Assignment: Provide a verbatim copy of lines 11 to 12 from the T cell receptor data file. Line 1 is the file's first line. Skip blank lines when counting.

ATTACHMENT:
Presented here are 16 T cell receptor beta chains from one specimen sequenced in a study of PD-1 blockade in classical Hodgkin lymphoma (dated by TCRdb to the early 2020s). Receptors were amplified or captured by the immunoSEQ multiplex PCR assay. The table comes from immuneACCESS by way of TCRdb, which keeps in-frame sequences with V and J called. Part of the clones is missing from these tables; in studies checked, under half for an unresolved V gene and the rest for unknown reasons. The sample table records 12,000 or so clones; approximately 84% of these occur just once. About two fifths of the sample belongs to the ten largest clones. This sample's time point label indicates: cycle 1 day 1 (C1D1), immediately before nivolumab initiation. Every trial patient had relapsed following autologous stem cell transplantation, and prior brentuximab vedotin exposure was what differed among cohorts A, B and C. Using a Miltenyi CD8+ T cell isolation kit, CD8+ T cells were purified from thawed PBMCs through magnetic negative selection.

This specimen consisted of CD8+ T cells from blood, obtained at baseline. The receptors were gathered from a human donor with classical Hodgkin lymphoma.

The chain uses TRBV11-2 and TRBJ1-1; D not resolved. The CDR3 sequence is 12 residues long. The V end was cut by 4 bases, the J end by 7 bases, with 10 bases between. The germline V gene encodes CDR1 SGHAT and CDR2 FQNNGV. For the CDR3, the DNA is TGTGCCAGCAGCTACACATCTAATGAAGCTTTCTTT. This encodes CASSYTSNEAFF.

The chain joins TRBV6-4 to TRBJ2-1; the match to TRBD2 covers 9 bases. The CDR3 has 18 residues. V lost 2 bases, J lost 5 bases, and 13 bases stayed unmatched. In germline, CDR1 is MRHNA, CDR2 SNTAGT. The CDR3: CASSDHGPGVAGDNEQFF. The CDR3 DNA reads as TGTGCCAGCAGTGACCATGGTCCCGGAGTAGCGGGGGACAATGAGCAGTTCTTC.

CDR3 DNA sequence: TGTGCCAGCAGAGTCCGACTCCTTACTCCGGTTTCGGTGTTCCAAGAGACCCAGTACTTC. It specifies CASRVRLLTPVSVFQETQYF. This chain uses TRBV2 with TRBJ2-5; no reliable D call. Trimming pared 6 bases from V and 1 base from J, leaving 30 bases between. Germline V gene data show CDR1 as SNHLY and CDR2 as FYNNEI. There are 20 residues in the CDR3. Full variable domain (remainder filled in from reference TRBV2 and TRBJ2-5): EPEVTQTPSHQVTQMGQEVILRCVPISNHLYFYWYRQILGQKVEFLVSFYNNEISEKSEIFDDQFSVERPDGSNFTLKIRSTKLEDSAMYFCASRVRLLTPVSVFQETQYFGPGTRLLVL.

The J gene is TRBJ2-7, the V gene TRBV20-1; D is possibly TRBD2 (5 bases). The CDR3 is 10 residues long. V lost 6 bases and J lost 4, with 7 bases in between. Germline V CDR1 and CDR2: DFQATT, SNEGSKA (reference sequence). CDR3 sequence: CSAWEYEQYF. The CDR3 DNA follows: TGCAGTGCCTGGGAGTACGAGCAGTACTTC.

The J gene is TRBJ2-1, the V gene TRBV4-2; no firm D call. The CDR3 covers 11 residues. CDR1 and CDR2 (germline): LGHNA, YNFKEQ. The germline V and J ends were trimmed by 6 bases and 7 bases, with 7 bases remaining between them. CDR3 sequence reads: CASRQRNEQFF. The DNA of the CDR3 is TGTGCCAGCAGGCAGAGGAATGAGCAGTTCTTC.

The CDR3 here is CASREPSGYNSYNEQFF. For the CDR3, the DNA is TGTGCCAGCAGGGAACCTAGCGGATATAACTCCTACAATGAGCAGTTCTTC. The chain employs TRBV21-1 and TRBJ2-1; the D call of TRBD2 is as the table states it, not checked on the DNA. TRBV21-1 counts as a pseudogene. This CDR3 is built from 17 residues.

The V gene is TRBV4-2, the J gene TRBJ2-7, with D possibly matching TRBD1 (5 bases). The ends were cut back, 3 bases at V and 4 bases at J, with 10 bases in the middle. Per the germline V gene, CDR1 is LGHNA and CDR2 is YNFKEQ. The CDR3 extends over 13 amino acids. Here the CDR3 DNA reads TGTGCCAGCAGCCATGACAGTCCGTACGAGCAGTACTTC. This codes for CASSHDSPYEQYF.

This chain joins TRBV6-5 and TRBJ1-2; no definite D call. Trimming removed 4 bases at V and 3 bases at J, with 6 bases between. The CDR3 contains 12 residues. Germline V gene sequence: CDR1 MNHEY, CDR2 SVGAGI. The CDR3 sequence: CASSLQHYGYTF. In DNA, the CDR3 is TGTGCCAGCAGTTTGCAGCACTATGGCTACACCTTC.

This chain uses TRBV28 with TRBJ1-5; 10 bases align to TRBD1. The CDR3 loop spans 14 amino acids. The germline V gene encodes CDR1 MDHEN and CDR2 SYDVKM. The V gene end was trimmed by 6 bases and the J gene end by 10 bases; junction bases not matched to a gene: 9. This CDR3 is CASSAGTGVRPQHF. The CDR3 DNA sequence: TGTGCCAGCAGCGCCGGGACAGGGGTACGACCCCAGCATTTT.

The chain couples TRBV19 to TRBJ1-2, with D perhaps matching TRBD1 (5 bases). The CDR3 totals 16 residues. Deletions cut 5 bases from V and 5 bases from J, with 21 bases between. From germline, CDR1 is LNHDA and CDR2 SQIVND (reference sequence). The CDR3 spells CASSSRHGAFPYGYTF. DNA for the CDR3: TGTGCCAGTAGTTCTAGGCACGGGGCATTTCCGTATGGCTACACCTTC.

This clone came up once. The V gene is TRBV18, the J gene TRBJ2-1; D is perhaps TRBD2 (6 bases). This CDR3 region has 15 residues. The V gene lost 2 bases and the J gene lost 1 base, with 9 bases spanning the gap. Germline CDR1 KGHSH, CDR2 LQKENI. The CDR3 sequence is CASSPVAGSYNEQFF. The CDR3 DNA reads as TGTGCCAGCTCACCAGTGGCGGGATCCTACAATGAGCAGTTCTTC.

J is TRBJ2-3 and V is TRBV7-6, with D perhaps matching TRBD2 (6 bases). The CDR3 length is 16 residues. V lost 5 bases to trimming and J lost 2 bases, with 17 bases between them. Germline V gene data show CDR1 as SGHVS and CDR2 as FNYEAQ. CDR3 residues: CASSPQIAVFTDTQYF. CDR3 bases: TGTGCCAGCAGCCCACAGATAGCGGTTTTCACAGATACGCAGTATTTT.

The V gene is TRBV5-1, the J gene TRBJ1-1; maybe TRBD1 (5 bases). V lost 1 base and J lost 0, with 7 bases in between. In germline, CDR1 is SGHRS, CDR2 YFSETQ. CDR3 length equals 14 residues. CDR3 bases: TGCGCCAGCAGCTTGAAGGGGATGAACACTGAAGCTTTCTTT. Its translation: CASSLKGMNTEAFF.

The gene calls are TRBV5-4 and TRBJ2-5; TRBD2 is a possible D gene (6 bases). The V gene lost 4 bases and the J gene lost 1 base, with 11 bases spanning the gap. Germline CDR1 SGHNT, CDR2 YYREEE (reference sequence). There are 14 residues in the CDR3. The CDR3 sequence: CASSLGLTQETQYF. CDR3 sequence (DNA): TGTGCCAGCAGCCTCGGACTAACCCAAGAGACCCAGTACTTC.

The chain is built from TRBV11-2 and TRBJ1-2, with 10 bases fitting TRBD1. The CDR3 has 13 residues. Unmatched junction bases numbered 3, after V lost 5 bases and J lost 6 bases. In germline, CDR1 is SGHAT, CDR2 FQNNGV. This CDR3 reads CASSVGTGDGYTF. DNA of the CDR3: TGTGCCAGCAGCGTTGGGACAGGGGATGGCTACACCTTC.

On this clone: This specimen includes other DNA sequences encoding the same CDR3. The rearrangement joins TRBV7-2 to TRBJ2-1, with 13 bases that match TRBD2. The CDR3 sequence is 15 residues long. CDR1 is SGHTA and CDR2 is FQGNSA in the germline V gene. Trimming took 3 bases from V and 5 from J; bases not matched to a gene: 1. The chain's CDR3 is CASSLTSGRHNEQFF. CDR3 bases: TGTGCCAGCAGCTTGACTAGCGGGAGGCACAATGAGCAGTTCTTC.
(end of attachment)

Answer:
This chain uses TRBV28 with TRBJ1-5; 10 bases align to TRBD1. The CDR3 loop spans 14 amino acids. The germline V gene encodes CDR1 MDHEN and CDR2 SYDVKM. The V gene end was trimmed by 6 bases and the J gene end by 10 bases; junction bases not matched to a gene: 9. This CDR3 is CASSAGTGVRPQHF. The CDR3 DNA sequence: TGTGCCAGCAGCGCCGGGACAGGGGTACGACCCCAGCATTTT.

The chain couples TRBV19 to TRBJ1-2, with D perhaps matching TRBD1 (5 bases). The CDR3 totals 16 residues. Deletions cut 5 bases from V and 5 bases from J, with 21 bases between. From germline, CDR1 is LNHDA and CDR2 SQIVND (reference sequence). The CDR3 spells CASSSRHGAFPYGYTF. DNA for the CDR3: TGTGCCAGTAGTTCTAGGCACGGGGCATTTCCGTATGGCTACACCTTC.